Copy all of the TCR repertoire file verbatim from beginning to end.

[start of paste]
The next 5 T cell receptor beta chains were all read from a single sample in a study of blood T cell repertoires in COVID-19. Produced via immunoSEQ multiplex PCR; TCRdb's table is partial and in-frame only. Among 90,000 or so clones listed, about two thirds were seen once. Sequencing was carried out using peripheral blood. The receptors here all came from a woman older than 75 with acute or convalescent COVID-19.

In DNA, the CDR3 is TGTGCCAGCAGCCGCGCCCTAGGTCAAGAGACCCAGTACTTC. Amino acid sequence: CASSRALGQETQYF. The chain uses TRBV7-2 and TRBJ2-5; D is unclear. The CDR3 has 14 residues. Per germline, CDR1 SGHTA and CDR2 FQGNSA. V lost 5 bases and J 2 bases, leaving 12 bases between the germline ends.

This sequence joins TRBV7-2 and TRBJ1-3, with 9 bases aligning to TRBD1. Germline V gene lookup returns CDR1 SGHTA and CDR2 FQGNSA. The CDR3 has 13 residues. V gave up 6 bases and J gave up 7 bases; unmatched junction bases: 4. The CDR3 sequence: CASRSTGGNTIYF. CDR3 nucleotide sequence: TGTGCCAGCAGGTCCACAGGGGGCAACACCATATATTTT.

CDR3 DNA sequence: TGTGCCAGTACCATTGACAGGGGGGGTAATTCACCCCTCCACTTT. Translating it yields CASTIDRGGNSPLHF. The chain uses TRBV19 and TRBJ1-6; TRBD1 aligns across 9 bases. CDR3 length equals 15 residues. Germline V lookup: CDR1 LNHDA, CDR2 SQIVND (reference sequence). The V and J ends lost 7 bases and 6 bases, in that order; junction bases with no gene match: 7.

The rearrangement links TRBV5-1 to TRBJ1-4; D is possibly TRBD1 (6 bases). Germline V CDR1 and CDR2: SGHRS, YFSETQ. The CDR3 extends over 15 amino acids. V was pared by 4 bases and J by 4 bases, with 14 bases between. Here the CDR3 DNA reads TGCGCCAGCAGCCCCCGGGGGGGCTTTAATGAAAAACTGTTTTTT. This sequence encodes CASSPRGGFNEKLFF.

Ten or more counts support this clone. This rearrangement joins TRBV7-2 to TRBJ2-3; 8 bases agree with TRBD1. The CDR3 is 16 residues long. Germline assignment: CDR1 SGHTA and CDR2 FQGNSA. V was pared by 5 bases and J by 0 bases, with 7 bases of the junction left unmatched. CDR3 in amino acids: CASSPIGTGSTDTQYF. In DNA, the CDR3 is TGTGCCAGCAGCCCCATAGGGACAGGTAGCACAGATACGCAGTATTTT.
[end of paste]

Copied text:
The next 5 T cell receptor beta chains were all read from a single sample in a study of blood T cell repertoires in COVID-19. Produced via immunoSEQ multiplex PCR; TCRdb's table is partial and in-frame only. Among 90,000 or so clones listed, about two thirds were seen once. Sequencing was carried out using peripheral blood. The receptors here all came from a woman older than 75 with acute or convalescent COVID-19.

In DNA, the CDR3 is TGTGCCAGCAGCCGCGCCCTAGGTCAAGAGACCCAGTACTTC. Amino acid sequence: CASSRALGQETQYF. The chain uses TRBV7-2 and TRBJ2-5; D is unclear. The CDR3 has 14 residues. Per germline, CDR1 SGHTA and CDR2 FQGNSA. V lost 5 bases and J 2 bases, leaving 12 bases between the germline ends.

This sequence joins TRBV7-2 and TRBJ1-3, with 9 bases aligning to TRBD1. Germline V gene lookup returns CDR1 SGHTA and CDR2 FQGNSA. The CDR3 has 13 residues. V gave up 6 bases and J gave up 7 bases; unmatched junction bases: 4. The CDR3 sequence: CASRSTGGNTIYF. CDR3 nucleotide sequence: TGTGCCAGCAGGTCCACAGGGGGCAACACCATATATTTT.

CDR3 DNA sequence: TGTGCCAGTACCATTGACAGGGGGGGTAATTCACCCCTCCACTTT. Translating it yields CASTIDRGGNSPLHF. The chain uses TRBV19 and TRBJ1-6; TRBD1 aligns across 9 bases. CDR3 length equals 15 residues. Germline V lookup: CDR1 LNHDA, CDR2 SQIVND (reference sequence). The V and J ends lost 7 bases and 6 bases, in that order; junction bases with no gene match: 7.

The rearrangement links TRBV5-1 to TRBJ1-4; D is possibly TRBD1 (6 bases). Germline V CDR1 and CDR2: SGHRS, YFSETQ. The CDR3 extends over 15 amino acids. V was pared by 4 bases and J by 4 bases, with 14 bases between. Here the CDR3 DNA reads TGCGCCAGCAGCCCCCGGGGGGGCTTTAATGAAAAACTGTTTTTT. This sequence encodes CASSPRGGFNEKLFF.

Ten or more counts support this clone. This rearrangement joins TRBV7-2 to TRBJ2-3; 8 bases agree with TRBD1. The CDR3 is 16 residues long. Germline assignment: CDR1 SGHTA and CDR2 FQGNSA. V was pared by 5 bases and J by 0 bases, with 7 bases of the junction left unmatched. CDR3 in amino acids: CASSPIGTGSTDTQYF. In DNA, the CDR3 is TGTGCCAGCAGCCCCATAGGGACAGGTAGCACAGATACGCAGTATTTT.